I am the Bitch Eating Crackers, help me not care.
April 10, 2019 5:46 PM   Subscribe

A senior person in my current organisation has strongly taken against me. It isn't rational. It isn't my fault. I have had barely any interaction with him. He has a pattern of this kind of dislike of people. I am not the first and I won't be the last. I don't want help with the work situation-- I know what I need to do. I need help to stop ruminating about this guy and his irrational aversion.

I'm an old lady, and I've been in business a long time. I like to think I have a pretty thick skin. But this is really pushing my buttons in a way which is making it difficult to focus on what to do next.

It's true, there are consequences here, but I feel like I can navigate the consequences. What I can't navigate is this hidden piece of deep damaged little girl self which can't get over the fact that this guy doesn't like me. Which is completely ridiculous, but there you go! I'm even dreaming about it at night.

I'm normally a moderate ruminator, which has helped me along the way as a problem solving tool. I've generally got a pretty good balance between processing and action. This obsessive ruminator side is new and not very much fun.

Has this happened to you? How did you stop? Things I have tried:

Upped my walking time (helps some, but not as much as it usually does)
Pet my dog (helps some)
Found a therapist (so far not helpful, though it is helping me figure out why I am so triggered, which will probably help the next time a narcissistic boss targets me but not so useful now. sigh.)
Meditation (not helpful. am I doing it wrong? It seemed to make it worse.)

Any other suggestions? Please help me make my brain be quiet.

(Please assume I have a rational view of his level of dislike for me and that this is not an exaggeration. Please assume it really will not be helpful to talk to HR.)
posted by frumiousb to Work & Money (15 answers total) 11 users marked this as a favorite
Best answer: Have you tried flipping the script?

Who is HE to not like YOU? You are a lovely, likeable person who does their job well. There is clearly something wrong with him. So what if he is in a 'senior' role? There are plenty of people who get to high positions who are raging idiots. This isn't about you, it's about him. He has a serious personality flaw and is acting like a child who found a food they don't like.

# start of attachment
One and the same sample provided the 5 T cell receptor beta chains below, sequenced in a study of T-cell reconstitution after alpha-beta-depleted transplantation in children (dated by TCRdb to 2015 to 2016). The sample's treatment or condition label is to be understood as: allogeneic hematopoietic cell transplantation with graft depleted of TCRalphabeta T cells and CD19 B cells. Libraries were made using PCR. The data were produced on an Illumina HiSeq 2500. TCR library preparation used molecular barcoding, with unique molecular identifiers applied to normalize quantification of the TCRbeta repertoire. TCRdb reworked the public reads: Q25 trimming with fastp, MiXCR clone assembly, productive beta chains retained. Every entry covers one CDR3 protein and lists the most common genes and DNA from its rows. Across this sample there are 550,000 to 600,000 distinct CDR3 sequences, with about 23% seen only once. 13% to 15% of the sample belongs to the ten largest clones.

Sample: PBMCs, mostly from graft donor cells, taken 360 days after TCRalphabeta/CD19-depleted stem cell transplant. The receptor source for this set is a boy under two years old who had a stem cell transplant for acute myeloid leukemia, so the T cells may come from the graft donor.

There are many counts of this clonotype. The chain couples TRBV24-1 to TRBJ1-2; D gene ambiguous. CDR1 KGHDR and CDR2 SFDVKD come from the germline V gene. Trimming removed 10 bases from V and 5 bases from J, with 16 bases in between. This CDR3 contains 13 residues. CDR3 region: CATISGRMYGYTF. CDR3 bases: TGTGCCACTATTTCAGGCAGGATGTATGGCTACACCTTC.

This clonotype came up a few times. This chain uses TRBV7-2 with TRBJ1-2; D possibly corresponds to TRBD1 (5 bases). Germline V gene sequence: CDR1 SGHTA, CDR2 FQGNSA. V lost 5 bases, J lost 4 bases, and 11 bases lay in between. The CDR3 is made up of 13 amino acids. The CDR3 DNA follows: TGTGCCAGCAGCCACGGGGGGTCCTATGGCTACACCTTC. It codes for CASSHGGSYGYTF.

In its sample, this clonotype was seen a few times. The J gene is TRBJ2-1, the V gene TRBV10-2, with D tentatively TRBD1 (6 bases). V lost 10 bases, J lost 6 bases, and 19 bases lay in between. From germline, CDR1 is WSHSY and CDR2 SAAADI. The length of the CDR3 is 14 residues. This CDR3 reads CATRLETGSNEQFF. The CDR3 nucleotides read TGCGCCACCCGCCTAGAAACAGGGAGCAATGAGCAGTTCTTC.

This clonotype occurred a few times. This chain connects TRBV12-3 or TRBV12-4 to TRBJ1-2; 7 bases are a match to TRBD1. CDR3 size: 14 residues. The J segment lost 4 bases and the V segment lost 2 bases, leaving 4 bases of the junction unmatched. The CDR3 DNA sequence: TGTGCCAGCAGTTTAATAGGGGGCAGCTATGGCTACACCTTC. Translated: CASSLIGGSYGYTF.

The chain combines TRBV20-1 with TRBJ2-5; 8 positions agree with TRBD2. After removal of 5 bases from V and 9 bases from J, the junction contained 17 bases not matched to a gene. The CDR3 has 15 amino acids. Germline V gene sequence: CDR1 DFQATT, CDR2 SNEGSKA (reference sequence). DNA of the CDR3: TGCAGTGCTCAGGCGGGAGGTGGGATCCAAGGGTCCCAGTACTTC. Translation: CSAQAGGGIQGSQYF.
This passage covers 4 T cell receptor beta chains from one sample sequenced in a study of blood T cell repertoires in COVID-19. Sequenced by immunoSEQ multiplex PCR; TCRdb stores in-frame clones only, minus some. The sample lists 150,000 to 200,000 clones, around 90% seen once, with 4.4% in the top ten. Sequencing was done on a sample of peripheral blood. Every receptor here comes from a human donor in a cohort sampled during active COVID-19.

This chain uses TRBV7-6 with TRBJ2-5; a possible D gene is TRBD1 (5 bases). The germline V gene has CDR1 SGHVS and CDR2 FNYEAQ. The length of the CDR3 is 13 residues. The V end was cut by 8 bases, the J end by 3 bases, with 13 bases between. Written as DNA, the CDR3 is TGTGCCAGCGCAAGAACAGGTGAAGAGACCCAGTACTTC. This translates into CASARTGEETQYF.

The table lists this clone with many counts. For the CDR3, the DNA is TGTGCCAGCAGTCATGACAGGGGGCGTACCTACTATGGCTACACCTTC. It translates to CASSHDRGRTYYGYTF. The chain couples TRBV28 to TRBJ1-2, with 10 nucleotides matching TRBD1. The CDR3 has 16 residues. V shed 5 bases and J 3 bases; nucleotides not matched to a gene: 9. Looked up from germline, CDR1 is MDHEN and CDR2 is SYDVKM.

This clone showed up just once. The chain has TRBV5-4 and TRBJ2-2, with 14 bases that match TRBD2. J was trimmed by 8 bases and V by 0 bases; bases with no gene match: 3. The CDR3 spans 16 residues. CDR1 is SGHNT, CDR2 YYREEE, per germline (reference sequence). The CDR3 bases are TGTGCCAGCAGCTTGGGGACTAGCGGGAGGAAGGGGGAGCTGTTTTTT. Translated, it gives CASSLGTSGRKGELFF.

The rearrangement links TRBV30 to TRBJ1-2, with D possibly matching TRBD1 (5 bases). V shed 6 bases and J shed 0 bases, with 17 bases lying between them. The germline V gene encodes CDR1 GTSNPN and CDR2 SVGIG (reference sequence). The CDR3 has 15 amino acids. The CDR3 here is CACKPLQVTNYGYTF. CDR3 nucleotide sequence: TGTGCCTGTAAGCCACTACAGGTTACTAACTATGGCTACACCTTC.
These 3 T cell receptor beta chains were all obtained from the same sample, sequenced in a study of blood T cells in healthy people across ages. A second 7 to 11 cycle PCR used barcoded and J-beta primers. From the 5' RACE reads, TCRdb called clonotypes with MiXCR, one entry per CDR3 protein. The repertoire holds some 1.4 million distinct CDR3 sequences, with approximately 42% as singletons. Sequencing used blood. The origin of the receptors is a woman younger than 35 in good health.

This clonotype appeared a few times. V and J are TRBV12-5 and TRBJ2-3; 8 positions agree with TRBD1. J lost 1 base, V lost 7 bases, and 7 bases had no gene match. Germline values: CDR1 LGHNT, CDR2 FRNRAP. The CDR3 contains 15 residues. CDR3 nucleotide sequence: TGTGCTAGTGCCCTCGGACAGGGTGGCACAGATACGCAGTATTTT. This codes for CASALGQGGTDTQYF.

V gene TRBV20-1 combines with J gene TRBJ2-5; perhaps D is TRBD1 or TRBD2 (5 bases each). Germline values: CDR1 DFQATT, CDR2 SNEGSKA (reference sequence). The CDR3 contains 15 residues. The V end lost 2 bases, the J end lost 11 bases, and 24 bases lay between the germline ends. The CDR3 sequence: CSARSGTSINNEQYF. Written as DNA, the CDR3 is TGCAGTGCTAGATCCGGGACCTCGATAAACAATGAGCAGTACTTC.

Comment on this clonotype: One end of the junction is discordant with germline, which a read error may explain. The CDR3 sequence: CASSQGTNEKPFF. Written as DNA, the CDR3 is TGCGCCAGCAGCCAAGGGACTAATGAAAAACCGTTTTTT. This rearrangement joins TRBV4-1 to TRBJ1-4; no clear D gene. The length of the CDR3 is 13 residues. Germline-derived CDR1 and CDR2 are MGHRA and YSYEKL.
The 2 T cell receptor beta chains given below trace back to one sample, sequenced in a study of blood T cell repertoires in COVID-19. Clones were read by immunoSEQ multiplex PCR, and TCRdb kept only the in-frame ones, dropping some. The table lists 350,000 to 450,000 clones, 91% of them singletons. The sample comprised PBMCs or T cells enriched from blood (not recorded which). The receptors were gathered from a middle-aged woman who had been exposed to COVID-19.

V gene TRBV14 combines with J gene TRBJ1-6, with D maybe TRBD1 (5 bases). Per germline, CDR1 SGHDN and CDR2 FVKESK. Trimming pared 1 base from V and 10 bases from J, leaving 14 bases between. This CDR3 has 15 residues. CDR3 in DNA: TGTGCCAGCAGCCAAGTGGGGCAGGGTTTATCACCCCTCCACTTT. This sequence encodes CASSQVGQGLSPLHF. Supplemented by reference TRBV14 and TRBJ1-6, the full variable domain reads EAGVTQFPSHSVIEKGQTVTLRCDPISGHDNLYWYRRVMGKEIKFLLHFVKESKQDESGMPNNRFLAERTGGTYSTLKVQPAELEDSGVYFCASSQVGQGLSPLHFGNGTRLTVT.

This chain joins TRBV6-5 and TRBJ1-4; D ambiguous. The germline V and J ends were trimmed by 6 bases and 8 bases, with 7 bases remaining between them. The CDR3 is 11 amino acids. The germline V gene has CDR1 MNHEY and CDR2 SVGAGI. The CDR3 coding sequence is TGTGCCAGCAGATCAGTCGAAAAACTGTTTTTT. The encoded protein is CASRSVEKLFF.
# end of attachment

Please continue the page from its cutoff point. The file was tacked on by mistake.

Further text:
Since this isn't about you at all, you can treat him like an annoyance. You do your job, and when you have to interact with him you become the Ice Queen. Polite, professional, and oh so cold. Go about your business as if he was a spoiled kid you had to babysit. Don't sway on your professional or personal boundaries, but don't let his tantrums and jabs mean anything more than stupid, childish outbursts.

I've also found that when people like this start in on their garbage if I actually picture them as little children, Little Lord Fauntleroy for the men and Nellie Oleson for women, it helps too. To actually see them as being a brat is really satisfying.
posted by TooFewShoes at 6:13 PM on April 10, 2019 [31 favorites]

+1 to TooFewShoes. Just as I treat people who unapologetically make offensive jokes as so obviously Wrong that they don't merit my attention or acknowledgement, I've found it feels better for me to take the same approach to that one person who hates me but I have to spend time with. Yeah it still hurts a little, it's normal and human to want to be liked or at least want to be not-disliked, but you can't take someone who's shown such bad judgement seriously.
posted by rhiannonstone at 6:42 PM on April 10, 2019

Best answer: Hi, anxious ruminator here. Yoga and meditation have been incredibly helpful. If you do flow style yoga or even Kundalini, you cannot stay in that anxious headspace and do what you need to physically for the practice at hand. Linking breath with movement helps get out of the head into the body. The word "old" is relative so I won't assume your age but there's yoga for any fitness level. This is a good one for any body type.
posted by crunchy potato at 6:43 PM on April 10, 2019 [3 favorites]

Best answer: Loving kindness meditation helped with rumination a bit when I had similar issues, besides the more tactical "stay out of this person's way as much as possible." This was guided meditation with an instructor, might not hurt to try on your own or with a recording. If you already tried this variation ignore me.


Also, if you have any friendships you've been neglecting, try focusing attention on them. It's easier to deal with negative people at work when your personal relationships are thriving.
posted by ProtoStar at 6:46 PM on April 10, 2019 [6 favorites]

How do you feel about leaning into the role, somewhat?
This would mean being as nice to him as possible...
Being sure to greet him in the hallway..."Good Morning!" "Good Afternoon!" "Good night!"
Maybe work up to sitting next to him on purpose...just because you are that nice of a person.
Are you up to letting the uncomfortable feelings to be his?
posted by calgirl at 6:53 PM on April 10, 2019 [8 favorites]

Best answer: Meditation can make you more aware of your thoughts and feelings which can feel worse in a sense, but with practice you learn that you are not your thoughts. You start to experience some distance. Depends on the kind of meditation but in general mindfulness helps you learn this. I have thoughts but I am not my thoughts. I have feelings but I am not my feelings. I have sensations but they are just changing moments in the body neither good nor bad.

Oh look I'm having a thought of needing approval.

Oh look there's that little girl that got triggered. I notice she looks scared.

Oh look there's that feeling of tightness in my throat/belly/etc.

Oh how interesting there's a sensation of quickening in my chest and throat.

(The last one is an example of how to neutralize anxiety by breaking it into sensations that aren't good or bad.)
posted by crunchy potato at 7:02 PM on April 10, 2019 [5 favorites]